At the end of the course you will understand the fundamental reasons for the size dependent properties of nanomaterials and will be able to follow the scientific literature in the field.|
More specifically you will have achieved the following goals:
- Understand how the physical and chemical properties of nanocrystalline semiconductors and metals change as a function of the particle size;
- Understand how the size, shape and surface of colloidal nanocrystals can be controlled by chemical preparation methods
- Understand the trends in the physical chemical properties of metal nanoparticles
- Can propose how to characterize a nanoporous or 3D nanostructured material
- Know the most important classes of nanoporous solids and their main characteristics
- Understand how physicochemical properties of gases, liquids and solids are influenced by surface effects and confinement into nanopores
- Are familiar with the applications of nanoporous materials-based systems for sustainable energy applications, focusing on reversible gas storage
- Understand the thermodynamic and kinetic aspects of nanocolloid self-assembly
- Can explain the magnetic and opto-electronic properties of quantum dot superlattices
- Know how quantum- dot solids can be characterized, and what are their (potential) applications.
Nanomaterials are defined as materials with at least one dimension in the range of 1-100 nm. Reduced dimensions (nanoparticles may consist of only dozens or hundreds of atoms) strongly influence the chemical, optical and electronic properties. The physical and chemical properties of nanomaterials are size dependent, making it possible to tune the materials properties by controlling chemical composition, size, and shape of the nanostructures. For example, an originally stable material may become much more reactive; nanoparticles often have another color than the bulk material, specific (opto)electronic and magnetic effects may take place. World leading research in this field is done within the Debye Institute for Nanomaterials Science, most notably on Catalysis, Colloids, and Quantum dots. The special properties of nanomaterials offer opportunities for all sorts of new applications, e.g. in optics and nanoelectronics, energy conversion and storage, and biomedical applications.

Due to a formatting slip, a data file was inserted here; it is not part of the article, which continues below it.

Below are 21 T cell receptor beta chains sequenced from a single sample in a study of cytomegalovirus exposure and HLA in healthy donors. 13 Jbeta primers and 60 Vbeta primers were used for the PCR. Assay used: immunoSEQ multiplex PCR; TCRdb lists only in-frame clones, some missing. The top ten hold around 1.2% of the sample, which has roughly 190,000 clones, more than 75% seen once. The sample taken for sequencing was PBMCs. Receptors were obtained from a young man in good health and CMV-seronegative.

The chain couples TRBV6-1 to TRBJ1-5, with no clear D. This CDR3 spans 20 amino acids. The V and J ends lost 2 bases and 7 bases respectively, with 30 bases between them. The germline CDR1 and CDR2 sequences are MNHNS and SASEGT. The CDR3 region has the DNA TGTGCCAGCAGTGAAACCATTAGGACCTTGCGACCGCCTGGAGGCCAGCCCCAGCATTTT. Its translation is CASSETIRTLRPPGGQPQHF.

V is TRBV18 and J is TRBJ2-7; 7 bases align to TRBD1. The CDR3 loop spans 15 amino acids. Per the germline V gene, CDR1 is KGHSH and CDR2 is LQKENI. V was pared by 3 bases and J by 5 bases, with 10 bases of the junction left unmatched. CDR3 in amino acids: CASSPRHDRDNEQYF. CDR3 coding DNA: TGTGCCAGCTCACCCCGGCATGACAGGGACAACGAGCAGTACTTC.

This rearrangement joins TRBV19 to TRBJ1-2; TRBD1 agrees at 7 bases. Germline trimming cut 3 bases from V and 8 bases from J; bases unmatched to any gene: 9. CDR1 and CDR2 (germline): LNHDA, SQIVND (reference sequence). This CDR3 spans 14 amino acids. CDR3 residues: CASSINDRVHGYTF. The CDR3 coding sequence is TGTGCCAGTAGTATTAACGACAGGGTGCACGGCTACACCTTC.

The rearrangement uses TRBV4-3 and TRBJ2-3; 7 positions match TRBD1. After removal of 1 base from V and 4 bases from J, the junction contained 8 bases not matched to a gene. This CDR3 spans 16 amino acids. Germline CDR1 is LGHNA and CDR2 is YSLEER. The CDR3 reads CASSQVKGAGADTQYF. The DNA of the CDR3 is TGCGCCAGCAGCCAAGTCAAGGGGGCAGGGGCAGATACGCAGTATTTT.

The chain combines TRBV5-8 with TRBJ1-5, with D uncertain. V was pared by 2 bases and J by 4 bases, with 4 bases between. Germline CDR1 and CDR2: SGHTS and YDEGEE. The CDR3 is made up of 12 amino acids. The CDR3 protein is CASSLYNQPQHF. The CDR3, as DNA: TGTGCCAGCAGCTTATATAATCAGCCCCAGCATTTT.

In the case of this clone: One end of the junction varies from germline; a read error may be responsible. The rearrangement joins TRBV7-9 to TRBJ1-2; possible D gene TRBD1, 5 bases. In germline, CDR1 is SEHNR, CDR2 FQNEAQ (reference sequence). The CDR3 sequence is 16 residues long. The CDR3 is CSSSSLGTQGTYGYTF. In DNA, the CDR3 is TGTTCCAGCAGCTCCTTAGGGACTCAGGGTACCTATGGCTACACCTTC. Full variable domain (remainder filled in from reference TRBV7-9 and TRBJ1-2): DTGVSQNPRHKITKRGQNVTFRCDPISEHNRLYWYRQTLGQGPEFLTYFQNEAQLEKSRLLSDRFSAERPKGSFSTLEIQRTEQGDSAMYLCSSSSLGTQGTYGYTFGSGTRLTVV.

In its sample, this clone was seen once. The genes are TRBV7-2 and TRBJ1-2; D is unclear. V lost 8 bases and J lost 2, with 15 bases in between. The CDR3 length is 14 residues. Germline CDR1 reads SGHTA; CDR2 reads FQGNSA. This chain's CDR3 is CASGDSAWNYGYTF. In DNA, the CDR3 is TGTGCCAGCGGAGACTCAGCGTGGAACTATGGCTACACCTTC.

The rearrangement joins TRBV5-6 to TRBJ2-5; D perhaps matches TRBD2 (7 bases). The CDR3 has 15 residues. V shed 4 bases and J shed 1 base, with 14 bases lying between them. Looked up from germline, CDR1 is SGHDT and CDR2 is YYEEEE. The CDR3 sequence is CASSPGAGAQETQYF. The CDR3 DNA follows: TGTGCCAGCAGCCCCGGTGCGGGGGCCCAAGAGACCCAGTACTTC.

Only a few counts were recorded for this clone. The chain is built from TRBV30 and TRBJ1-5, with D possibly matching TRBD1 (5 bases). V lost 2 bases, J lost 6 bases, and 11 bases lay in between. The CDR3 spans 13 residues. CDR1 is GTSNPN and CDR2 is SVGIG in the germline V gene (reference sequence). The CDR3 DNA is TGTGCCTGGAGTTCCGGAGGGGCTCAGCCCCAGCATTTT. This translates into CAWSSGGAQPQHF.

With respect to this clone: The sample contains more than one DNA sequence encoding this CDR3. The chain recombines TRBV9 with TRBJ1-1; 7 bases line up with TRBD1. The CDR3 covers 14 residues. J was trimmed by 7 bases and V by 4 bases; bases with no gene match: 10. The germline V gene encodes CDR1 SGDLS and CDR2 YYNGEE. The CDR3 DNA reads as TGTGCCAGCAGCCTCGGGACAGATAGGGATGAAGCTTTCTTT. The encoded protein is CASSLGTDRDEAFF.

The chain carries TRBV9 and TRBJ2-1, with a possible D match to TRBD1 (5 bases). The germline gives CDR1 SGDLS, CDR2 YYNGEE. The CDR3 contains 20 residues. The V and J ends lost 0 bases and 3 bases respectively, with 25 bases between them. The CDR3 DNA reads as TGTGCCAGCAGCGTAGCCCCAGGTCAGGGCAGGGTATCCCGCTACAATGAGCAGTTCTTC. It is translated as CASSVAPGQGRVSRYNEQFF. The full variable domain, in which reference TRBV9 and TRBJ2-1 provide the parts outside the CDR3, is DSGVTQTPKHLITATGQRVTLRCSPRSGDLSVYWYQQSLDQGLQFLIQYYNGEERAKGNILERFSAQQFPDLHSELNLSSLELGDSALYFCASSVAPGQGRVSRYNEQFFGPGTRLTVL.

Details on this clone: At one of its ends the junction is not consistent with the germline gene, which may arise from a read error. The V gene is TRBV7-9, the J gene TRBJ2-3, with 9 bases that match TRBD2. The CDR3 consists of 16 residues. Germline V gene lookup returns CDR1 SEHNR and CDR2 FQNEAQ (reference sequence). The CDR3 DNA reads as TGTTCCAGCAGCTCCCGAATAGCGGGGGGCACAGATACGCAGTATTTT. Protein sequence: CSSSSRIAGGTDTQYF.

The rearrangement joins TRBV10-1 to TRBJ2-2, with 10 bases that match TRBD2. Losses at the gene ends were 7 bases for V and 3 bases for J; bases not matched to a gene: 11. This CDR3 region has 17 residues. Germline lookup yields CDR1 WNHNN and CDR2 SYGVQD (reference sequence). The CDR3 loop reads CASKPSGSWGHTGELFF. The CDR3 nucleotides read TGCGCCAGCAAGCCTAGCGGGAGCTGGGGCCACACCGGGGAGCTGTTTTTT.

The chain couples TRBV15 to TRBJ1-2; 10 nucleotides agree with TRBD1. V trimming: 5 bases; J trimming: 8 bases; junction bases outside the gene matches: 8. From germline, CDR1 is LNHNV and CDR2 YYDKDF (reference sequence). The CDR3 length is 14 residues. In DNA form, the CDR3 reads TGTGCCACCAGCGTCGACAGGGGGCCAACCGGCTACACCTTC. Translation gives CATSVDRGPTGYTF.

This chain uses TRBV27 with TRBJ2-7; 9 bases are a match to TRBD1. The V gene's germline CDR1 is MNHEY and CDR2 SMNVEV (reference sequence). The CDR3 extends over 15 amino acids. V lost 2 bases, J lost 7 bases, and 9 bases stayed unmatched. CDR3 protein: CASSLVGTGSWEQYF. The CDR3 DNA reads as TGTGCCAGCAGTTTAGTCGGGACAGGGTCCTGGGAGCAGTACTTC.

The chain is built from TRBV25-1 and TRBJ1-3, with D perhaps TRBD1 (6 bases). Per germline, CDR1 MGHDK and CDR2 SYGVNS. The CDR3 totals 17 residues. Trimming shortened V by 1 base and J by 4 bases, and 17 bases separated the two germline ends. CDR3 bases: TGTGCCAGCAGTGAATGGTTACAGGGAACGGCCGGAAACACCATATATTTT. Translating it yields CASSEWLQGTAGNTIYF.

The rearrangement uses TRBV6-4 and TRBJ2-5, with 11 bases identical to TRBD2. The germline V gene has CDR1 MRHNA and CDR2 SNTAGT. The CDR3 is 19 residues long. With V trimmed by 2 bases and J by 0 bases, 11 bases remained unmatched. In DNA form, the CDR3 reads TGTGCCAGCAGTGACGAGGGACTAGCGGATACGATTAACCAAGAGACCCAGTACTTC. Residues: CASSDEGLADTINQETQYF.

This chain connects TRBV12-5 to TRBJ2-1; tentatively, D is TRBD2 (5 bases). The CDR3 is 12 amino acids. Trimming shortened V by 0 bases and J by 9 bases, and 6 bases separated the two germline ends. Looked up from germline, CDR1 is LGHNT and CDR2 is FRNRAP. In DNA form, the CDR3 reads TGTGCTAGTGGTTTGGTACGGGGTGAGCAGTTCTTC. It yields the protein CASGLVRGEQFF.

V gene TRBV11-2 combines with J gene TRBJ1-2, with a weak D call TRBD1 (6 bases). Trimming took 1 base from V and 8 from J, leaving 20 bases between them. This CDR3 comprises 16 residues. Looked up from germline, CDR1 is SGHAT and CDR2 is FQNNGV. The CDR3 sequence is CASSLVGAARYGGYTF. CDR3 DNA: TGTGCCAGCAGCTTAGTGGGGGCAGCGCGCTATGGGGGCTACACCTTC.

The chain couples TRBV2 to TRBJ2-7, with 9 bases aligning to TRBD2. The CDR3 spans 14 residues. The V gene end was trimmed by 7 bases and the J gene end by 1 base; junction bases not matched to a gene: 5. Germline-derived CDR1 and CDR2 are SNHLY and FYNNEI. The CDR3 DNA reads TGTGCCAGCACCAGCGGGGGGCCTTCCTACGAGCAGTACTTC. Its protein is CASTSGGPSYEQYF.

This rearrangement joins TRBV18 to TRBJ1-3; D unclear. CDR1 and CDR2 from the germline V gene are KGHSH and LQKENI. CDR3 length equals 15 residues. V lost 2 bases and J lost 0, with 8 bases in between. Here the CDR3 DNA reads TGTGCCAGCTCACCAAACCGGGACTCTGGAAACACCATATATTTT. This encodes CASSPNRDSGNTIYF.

After a short introduction to the field, the following topics are discussed in depth:
Semiconductor and metal nanoparticles (C. de Mello-Donegá) (24 contact-hours distributed over 6 days)
Nanoporous materials and supported nanoparticles (P.E. de Jongh) (24 contact-hours distributed over 6 days)
Self-assembled quantum-dot solids (D.A.M. Vanmaekelbergh) (24 contact-hours distributed over 6 days)
Voorkennis kan worden opgedaan met
|Particularly important concepts are: |
electronic structure of solids (“band theory”);
classical and statistical thermodynamics (more specifically: free energy, enthalpy, entropy, chemical potential, equilibrium, Boltzmann distribution, density of states, phase diagrams, solubility & miscibility, molecular interactions, adsorption, surfaces and interfaces, interfacial tension).
Students without the required background can be accepted only with permission of the course coordinator.
|This course builds on the knowledge from different courses in the first and second year of the Chemistry Bachelor program; Fysische en Anorganische Chemie (sk-bfyan13), Kwantum Chemie (sk-bkwan), and Fysische Chemie 2 (sk-bfych).||Verplicht materiaal|
|course slides via blackboard|
|C. de Mello Donega (Editor), “Nanoparticles: Workhorses of Nanoscience”, (Springer-Verlag, Berlin, 2014)|
BeoordelingDe eindbeoordeling is voldoende als het gemiddelde gewogen eindcijfer afgerond minimaal 6 is en alle deelresultaten met tenminste 5,0 zijn beoordeeld.